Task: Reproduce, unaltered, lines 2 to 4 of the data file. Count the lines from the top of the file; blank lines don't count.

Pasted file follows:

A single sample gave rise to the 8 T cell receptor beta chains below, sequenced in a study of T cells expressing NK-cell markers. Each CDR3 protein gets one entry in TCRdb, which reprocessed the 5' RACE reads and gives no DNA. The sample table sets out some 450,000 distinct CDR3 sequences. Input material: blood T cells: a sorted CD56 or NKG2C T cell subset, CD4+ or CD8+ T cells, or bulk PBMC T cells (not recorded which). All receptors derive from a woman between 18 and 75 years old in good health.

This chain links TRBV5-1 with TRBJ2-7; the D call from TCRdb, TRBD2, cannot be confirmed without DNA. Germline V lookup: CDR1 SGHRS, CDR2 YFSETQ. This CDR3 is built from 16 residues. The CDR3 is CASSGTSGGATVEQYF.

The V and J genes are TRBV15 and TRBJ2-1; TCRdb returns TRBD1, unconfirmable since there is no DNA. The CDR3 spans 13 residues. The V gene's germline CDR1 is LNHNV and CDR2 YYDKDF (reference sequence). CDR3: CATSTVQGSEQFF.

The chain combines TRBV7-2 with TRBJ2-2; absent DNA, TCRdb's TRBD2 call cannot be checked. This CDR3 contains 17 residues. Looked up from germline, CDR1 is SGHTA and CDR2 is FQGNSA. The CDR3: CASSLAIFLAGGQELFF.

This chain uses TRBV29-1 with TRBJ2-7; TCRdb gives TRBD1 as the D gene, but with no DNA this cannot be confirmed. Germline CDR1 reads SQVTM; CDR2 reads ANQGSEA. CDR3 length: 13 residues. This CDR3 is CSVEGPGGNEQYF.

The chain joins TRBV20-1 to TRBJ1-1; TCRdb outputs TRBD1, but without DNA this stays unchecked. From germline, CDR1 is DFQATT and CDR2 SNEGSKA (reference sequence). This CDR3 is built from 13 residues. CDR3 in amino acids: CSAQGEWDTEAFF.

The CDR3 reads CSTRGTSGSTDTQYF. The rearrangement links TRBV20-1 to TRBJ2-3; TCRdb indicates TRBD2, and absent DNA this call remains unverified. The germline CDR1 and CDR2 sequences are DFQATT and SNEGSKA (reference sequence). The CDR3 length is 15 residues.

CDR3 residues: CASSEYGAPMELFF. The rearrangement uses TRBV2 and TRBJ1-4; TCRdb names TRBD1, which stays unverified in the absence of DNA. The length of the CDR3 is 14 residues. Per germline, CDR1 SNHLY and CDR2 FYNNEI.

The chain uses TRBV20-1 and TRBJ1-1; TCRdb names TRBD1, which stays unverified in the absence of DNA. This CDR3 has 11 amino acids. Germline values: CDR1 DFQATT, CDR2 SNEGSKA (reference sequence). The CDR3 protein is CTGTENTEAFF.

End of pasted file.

This chain links TRBV5-1 with TRBJ2-7; the D call from TCRdb, TRBD2, cannot be confirmed without DNA. Germline V lookup: CDR1 SGHRS, CDR2 YFSETQ. This CDR3 is built from 16 residues. The CDR3 is CASSGTSGGATVEQYF.

The V and J genes are TRBV15 and TRBJ2-1; TCRdb returns TRBD1, unconfirmable since there is no DNA. The CDR3 spans 13 residues. The V gene's germline CDR1 is LNHNV and CDR2 YYDKDF (reference sequence). CDR3: CATSTVQGSEQFF.

The chain combines TRBV7-2 with TRBJ2-2; absent DNA, TCRdb's TRBD2 call cannot be checked. This CDR3 contains 17 residues. Looked up from germline, CDR1 is SGHTA and CDR2 is FQGNSA. The CDR3: CASSLAIFLAGGQELFF.